4. Electroporation of the Morpholino
- Immediately following injection of the morpholino, remove the injection plate from the micro-injection apparatus. Fill the injection plate well with the anesthesia solution until the fish is submerged. The electroporation is performed under the water line.
- A 3 mm diameter platinum plate tweezer electrode (CUY 650-P3 Tweezers, Protech International) localizes the pulses to approximately one-half of the fin. Be careful not to touch the electrodes to the fin tissue. To ensure that the electrodes do not touch the fin tissue, rotate the fish on its dorsal side and look straight down the midline for the electroporation.
- Electroporate both the dorsal and ventral (to control for a non-specific electroporation effects) sides of the fin using a CUY21 Square Wave Electroporator (Protech International, Inc.). Wipe the electrodes with a damp KimWipe after each electroporation to remove any bubbles that may have formed. If they are not removed, a mini-charge builds up, which will attract the tissue toward the electrode. The electroporation parameters should be set to ten consecutive 50 msec pulses, at 15 V with a 1 sec pause between pulses.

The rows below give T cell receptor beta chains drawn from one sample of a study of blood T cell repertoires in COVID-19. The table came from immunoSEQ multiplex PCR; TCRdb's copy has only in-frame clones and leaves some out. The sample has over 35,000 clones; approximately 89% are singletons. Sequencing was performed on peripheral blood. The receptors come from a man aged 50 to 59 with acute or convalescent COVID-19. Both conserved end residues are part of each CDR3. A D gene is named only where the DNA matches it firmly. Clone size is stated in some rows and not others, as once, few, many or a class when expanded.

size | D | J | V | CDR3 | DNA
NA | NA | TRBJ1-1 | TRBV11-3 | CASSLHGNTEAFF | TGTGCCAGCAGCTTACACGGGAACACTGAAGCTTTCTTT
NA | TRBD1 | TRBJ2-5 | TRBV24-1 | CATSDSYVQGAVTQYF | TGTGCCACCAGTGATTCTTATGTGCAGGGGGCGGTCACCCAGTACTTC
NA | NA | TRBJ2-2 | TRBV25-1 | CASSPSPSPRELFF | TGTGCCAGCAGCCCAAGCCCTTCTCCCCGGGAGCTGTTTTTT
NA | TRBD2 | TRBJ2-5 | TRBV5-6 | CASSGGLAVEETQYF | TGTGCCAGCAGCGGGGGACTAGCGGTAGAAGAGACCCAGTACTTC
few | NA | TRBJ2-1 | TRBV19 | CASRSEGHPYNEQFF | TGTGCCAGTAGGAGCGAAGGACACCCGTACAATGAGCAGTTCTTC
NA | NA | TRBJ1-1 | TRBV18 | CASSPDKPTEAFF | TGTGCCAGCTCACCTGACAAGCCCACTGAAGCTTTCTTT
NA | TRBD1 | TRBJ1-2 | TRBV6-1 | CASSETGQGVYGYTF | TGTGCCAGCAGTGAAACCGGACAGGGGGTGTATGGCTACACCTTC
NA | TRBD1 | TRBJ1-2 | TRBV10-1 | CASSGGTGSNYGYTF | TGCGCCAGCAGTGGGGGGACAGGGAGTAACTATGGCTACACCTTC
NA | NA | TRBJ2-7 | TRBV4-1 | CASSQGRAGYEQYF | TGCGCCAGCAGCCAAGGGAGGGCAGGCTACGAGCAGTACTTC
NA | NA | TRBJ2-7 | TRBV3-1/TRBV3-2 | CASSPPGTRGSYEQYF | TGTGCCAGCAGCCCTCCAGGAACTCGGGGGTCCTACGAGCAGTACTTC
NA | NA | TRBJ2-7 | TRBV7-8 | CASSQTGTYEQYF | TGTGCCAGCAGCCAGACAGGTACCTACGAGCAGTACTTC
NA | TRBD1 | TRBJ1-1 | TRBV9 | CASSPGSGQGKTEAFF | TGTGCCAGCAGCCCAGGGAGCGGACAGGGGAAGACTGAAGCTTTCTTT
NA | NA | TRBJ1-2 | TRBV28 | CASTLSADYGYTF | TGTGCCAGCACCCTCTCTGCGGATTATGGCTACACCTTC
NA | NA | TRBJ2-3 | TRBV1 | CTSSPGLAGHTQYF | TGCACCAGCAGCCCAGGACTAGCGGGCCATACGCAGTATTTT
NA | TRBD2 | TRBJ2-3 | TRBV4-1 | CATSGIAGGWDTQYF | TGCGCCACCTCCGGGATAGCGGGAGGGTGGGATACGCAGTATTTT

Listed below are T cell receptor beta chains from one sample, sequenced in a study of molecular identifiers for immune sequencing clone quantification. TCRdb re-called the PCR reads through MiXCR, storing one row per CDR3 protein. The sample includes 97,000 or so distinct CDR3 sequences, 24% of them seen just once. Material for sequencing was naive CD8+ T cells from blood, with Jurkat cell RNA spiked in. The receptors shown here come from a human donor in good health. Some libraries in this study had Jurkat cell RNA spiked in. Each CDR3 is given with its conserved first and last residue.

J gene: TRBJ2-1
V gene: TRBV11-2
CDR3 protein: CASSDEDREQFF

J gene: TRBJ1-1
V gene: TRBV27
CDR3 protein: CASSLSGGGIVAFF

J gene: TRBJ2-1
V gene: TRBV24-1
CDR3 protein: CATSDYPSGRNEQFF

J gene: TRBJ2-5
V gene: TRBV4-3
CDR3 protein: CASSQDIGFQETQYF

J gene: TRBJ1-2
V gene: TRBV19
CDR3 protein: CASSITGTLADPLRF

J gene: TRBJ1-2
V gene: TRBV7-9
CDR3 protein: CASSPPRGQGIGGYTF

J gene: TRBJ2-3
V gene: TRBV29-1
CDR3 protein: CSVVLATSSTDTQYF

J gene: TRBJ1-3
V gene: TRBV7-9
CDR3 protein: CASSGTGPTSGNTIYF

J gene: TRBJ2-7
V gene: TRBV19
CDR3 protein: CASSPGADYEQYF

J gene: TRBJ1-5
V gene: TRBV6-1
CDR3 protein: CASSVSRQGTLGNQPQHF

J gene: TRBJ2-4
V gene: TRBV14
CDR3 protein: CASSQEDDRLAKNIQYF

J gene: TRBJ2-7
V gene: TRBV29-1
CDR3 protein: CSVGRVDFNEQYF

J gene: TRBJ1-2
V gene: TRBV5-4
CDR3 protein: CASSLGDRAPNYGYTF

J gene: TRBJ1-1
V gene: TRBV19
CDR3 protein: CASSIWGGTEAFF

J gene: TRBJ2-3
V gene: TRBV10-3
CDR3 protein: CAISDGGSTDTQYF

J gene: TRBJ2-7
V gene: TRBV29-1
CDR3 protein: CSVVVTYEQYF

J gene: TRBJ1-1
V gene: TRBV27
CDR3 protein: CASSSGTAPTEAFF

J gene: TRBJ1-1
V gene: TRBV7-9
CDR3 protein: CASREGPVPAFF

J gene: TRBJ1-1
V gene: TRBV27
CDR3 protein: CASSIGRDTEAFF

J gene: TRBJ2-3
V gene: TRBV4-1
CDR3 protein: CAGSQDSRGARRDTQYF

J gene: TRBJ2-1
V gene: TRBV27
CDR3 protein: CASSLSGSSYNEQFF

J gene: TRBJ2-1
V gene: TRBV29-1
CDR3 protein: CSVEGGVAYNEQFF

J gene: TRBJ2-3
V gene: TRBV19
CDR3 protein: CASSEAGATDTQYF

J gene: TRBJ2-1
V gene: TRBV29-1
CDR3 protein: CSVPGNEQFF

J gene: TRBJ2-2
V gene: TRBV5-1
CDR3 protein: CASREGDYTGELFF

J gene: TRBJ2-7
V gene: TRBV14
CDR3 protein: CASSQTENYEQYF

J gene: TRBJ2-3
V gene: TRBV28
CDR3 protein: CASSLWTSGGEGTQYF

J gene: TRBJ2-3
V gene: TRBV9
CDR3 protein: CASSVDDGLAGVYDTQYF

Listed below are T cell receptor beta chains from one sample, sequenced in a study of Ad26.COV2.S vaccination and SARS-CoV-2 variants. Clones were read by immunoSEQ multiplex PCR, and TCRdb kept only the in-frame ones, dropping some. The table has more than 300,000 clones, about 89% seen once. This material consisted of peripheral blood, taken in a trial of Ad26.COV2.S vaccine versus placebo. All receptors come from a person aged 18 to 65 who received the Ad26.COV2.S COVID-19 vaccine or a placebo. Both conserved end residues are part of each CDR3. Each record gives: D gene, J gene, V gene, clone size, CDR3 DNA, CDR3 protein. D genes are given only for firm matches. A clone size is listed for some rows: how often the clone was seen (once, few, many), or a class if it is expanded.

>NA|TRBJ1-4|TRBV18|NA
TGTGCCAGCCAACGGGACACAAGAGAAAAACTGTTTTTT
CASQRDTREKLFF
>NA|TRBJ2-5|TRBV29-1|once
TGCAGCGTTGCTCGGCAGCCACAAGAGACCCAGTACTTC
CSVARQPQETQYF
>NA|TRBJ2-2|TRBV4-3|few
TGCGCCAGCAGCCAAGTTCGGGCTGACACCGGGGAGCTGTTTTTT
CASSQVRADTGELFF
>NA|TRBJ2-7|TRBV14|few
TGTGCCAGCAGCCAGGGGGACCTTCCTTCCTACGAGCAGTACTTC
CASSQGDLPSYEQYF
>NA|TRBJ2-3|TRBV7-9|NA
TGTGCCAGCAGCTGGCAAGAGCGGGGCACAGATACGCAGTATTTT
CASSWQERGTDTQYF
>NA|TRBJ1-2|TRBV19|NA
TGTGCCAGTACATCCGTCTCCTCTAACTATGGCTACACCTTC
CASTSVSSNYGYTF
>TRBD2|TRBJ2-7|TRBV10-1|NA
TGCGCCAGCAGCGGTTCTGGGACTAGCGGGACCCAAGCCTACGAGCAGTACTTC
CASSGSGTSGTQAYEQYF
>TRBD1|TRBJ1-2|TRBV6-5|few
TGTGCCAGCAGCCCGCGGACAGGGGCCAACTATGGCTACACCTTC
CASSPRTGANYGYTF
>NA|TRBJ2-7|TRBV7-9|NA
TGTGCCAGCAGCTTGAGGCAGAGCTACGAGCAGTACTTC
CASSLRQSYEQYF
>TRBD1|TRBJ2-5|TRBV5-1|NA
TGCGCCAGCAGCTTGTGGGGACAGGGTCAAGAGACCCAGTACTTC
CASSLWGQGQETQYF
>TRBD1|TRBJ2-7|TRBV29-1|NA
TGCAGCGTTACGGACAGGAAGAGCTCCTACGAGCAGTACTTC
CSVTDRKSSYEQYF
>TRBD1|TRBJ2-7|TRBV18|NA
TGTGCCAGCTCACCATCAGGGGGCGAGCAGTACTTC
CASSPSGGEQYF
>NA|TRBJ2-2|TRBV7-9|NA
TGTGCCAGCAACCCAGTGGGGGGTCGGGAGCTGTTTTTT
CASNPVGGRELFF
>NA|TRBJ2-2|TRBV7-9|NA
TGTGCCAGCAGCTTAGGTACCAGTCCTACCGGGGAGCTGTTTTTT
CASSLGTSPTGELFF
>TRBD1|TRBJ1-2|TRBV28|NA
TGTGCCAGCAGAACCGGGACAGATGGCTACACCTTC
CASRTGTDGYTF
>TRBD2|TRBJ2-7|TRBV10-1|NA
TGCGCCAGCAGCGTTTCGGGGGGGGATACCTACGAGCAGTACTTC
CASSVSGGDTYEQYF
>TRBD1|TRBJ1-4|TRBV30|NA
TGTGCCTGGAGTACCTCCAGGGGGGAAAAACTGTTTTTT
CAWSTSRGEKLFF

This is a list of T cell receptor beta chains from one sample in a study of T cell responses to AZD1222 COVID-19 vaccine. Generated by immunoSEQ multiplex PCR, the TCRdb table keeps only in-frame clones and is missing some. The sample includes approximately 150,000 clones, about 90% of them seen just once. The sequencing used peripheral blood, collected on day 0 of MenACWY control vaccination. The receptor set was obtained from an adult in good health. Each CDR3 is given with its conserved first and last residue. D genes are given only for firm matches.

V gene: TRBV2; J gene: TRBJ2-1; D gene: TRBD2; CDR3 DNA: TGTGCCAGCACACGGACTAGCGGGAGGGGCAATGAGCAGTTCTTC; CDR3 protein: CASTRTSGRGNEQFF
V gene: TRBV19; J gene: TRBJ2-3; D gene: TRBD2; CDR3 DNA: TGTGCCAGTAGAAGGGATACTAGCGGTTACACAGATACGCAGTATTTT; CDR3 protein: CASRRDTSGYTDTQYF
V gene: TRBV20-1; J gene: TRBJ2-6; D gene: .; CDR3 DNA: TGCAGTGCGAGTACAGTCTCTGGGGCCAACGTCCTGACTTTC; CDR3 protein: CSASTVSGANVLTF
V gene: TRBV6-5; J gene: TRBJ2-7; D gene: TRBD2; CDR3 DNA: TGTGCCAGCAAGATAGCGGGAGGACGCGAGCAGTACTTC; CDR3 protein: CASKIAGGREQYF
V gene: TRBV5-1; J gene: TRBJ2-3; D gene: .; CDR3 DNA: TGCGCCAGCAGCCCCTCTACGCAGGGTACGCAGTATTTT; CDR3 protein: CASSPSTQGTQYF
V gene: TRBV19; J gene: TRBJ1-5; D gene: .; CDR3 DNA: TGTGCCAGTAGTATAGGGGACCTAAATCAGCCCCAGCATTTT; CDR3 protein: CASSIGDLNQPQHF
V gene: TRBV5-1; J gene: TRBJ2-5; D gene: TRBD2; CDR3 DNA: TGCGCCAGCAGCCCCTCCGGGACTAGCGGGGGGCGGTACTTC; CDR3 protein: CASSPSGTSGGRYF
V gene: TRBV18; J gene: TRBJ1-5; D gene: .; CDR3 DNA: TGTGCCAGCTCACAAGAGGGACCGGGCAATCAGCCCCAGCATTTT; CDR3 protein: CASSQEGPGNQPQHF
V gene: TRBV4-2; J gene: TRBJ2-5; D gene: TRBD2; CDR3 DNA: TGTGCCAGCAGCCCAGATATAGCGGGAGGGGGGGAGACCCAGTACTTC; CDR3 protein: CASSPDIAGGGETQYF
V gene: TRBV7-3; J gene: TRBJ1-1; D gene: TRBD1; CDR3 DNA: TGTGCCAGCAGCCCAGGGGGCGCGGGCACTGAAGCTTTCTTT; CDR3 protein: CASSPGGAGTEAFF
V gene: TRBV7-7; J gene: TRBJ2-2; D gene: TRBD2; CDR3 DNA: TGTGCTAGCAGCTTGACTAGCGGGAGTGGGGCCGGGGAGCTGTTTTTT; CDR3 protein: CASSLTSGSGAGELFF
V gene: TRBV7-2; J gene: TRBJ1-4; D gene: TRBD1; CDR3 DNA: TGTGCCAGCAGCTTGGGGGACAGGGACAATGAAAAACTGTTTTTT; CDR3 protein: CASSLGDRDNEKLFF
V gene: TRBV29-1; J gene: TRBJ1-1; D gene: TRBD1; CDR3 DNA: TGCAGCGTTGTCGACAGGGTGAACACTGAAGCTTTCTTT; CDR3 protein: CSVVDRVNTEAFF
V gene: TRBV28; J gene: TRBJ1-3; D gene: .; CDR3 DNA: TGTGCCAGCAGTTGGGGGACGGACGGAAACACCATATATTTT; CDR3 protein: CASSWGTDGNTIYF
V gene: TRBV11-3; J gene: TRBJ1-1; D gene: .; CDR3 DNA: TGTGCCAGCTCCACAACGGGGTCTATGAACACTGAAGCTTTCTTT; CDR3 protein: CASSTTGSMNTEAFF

- Place the fish on a glass slide or Petri dish and quickly image the fin, making sure to note the dorsal/ventral orientation. This image will be used for regrowth analysis on the following day. Return the fish to the tank.
- If the targeted protein that was knocked down in expression is required for proper fin regeneration, a dramatic difference between the dorsal and ventral halves of the fin should be evident 1 day post-electroporation (Figure 5B).
- At 3 dpa, take another picture of the fin of each fish and match up this image with the corresponding 2 dpa image (Figure 5B). The natural variation in the fin pigmentation pattern between animals will allow you to correctly identify individual fish.